Being a Careful Observer<br />Chapter Six<br />
Observation VS. Interview<br />Observation<br />Interview<br />Takes place in the setting where the phenomenon of interest actually occurs<br />Data represents first hand encounter with the phenomenon of interest<br />Another location designated for interviewing<br />Second hand account of the world <br />
Observation is a Research Tool<br />Systematic-addresses a specific research question<br />When it is subject to the checks and balances in producing trustworthy results.<br />Negative-highly subjective and therefore unreliable nature of human perception.<br />
Training to be a Skilled Observer<br />Learning to pay attention<br />Learning how to write descriptively<br />Practicing the disciplined recording of field notes<br />Knowing how to separate detail from trivia<br />Using rigorous methods to validate observations<br />
Ways to Practice<br />Being a complete observer in a public place<br />Being a participant observer in your work or social settings<br />Watching films or video tapes<br />Apprentice yourself to be an experienced field researcher and compare his or her observations to yours<br />
Reasons for Observations<br /><ul><li>As an outsider an observer will notice things that have become routine to the participants themselves.
Conducted to triangulate emerging findings(used in with interviewing and document analysis)
Observer sees things firsthand and uses own knowledge to interpret what is observed rather than relying on once-removed accounts from interviews.</li></li></ul><li>Reasons continued<br /><ul><li>Observations make it possible to record data as it is happening.
Used to provide knowledge of the context or to specific incidents.
People may not feel free to talk about or want to discuss all topics.
Best technique when an activity, event, or situation can be observed firsthand and a fresh perspective is desired.</li></li></ul><li>What to Observe<br />Most important is the researcher’s purpose in conducting the study<br />The problem and the questions of interest determine what is to be observed.<br />Observer can decide to focus on certain events, behaviors, or persons.<br />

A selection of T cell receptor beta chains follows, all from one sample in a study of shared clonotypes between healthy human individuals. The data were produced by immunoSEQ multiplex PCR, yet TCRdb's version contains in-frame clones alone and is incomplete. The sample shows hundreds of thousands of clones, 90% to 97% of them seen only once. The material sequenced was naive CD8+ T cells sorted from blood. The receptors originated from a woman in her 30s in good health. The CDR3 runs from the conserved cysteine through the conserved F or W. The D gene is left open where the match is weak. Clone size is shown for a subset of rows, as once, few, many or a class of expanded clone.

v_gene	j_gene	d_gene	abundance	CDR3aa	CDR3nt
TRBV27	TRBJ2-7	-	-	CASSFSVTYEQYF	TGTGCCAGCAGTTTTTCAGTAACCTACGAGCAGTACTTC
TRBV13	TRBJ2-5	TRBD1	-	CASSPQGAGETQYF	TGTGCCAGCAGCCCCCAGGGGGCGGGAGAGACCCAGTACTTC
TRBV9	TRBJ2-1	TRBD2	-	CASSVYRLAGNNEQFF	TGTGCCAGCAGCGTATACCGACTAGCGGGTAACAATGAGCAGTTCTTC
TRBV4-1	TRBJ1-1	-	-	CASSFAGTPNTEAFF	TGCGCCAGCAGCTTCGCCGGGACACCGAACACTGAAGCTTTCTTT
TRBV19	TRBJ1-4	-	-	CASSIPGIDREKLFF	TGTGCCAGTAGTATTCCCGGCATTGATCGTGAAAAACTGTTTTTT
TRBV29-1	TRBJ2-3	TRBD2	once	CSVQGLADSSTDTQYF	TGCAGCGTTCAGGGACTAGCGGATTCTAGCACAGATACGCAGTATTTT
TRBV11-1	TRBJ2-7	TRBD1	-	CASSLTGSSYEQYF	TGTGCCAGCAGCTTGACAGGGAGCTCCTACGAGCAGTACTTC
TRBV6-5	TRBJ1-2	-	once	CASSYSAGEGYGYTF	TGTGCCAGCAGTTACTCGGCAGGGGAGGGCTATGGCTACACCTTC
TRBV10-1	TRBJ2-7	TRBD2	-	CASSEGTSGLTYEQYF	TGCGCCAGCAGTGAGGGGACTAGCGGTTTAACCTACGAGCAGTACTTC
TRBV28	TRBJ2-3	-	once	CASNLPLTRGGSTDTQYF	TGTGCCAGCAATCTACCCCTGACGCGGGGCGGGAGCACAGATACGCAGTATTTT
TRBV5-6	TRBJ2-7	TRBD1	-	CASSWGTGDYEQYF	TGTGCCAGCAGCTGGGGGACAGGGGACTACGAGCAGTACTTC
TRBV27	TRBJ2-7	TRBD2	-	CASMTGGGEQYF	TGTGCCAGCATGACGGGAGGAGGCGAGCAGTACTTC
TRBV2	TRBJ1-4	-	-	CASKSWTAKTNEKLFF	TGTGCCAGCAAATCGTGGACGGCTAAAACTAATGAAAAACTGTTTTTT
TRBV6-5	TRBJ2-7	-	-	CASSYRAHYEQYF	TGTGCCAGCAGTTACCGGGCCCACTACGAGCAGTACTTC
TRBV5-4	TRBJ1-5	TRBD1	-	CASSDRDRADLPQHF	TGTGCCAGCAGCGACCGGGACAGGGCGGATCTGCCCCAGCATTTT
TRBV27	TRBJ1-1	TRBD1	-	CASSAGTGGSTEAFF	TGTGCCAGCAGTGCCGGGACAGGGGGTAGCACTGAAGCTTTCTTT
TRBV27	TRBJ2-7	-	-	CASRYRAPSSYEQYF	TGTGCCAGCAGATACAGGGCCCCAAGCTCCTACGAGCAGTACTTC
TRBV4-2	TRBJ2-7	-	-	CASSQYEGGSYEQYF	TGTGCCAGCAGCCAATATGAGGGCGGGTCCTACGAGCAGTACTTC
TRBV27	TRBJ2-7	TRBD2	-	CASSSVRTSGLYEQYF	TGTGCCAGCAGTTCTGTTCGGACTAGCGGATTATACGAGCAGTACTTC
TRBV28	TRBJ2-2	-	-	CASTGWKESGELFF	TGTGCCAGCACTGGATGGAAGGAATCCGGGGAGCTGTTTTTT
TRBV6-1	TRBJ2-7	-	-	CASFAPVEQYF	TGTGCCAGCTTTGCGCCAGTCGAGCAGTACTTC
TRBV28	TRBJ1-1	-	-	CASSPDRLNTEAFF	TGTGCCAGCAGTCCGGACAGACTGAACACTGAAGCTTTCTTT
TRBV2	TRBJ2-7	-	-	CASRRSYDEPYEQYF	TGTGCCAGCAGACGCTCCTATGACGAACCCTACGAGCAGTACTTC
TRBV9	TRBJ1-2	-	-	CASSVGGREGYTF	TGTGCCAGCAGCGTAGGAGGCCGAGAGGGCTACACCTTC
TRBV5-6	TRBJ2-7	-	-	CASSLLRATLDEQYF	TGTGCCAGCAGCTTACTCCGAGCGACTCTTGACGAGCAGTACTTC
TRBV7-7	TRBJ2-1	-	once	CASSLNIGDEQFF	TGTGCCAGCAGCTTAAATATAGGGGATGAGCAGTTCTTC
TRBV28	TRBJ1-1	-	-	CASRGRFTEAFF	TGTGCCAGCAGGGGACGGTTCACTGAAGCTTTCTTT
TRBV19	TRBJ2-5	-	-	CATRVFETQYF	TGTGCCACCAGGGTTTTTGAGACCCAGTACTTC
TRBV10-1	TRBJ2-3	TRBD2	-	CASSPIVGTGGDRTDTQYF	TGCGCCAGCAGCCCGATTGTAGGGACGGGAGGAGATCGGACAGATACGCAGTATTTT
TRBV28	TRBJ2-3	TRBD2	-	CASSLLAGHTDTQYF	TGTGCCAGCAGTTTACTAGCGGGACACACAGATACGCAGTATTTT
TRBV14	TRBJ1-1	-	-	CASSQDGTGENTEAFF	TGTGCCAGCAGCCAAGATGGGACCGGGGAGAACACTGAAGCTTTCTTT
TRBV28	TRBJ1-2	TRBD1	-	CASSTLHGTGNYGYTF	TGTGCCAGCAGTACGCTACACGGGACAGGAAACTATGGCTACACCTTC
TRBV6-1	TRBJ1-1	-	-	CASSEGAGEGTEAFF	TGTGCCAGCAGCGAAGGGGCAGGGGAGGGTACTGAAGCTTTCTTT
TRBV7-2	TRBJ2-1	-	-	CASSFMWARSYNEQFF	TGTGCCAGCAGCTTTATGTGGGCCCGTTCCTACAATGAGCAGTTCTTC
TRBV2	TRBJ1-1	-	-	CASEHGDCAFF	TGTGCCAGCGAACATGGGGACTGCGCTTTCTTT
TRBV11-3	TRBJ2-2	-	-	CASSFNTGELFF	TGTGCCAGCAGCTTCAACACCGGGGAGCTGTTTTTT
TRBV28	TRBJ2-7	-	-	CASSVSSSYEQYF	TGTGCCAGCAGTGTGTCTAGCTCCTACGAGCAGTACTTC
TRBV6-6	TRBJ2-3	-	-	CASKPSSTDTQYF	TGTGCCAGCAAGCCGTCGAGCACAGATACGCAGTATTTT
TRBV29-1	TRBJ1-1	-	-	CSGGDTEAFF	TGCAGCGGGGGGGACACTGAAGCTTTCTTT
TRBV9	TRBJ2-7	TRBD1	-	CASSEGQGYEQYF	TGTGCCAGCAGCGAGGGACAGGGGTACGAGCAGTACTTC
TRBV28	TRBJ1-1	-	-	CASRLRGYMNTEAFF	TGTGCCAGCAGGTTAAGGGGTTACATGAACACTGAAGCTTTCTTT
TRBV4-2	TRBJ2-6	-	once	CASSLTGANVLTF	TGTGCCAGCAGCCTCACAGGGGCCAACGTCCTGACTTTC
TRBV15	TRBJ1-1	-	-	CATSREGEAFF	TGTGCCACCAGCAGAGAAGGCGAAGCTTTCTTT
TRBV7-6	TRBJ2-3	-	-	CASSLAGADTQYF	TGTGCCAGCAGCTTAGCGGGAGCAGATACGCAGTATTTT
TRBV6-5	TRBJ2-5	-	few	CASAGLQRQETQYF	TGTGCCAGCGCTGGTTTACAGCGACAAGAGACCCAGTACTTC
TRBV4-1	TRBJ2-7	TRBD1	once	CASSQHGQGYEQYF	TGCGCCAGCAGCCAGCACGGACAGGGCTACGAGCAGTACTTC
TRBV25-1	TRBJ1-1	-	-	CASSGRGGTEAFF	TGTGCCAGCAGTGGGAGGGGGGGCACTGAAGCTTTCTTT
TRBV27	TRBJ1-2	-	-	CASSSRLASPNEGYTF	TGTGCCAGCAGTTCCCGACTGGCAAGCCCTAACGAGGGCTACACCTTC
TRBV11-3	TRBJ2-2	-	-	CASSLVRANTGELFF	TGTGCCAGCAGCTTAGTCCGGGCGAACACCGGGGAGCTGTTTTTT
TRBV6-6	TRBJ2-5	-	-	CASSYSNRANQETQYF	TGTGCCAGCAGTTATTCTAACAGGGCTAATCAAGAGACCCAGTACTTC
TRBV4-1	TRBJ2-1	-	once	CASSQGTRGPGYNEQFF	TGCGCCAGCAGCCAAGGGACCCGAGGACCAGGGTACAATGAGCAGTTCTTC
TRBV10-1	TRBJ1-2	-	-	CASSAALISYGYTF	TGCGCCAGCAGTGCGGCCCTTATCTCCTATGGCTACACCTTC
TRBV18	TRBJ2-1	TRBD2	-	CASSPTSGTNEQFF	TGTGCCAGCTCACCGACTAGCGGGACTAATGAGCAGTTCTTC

Where to start?<br />The physical setting: <br />The participants:<br />Activities and interactions:<br />Conversation:<br />Subtle factors:<br />Your own behavior:<br />
Things to remember <br />No ideal amount of time to spend observing<br />Recommended to start with sessions one hour or less.<br />Also recommended to write up field notes as soon as possible.<br />
The Process of collecting Data through Observation<br />Entry, Data collection, and Exit<br />
Entry<br />Gain confidence and permission of those who can approve the activity.<br />Mutual contact<br />Some groups difficult to gain entry<br />Most want answers to the following: What are actually doing? Will you be disruptive? What are you going to do with your findings? Why us? What will we get out of this?<br />Bogdan and Biklen have some suggestions for the first few days in the field.<br />
RECORDING OBSERVATIONS<br />Whatever is written or recorded during an <br /> observation becomes the raw data from which a <br /> study’s findings occur. <br />Merriam states, this written account of the <br /> observation constitutes field notes, which are analogous, to the interview transcript <br /> (2009, page 128).<br />Even if you, the researcher, have been able to take detailed notes, you must write them in a narrative <br /> form as soon as possible as to not forget any details.<br />
TECHNIQUES FOR REMEMBERING AND RECORDING<br />Pay attention<br />Shift to a “narrow angle” by focusing on just <br /> one person, interaction, or activity<br />Look for key words in people’s <br /> remarks<br />Concentrate on the first and last <br /> remarks<br />Mentally play back remarks and <br /> scenes during breaks.<br />
FIELD NOTES<br /> Field notes based on observation need to be in a format that will allow the researcher to find desired information easily (Merriam, 2009, page 130).<br />Highly descriptive<br />Begin with time, place, and purpose<br />List the number of participants and any meaningful characteristics<br />Create a diagram of the setting (example on pg. 132 Merriam)<br />Describe the activities or behaviors of the participant and how the observer responds<br />
SUMMARY<br /> Observation is a major means of collecting data in qualitative research. It offers a firsthand account of the situation under study and, when combined with interviewing and document analysis, allows for a holistic interpretation of the phenomenon being investigated (Merriam, 2009, page 136).<br />
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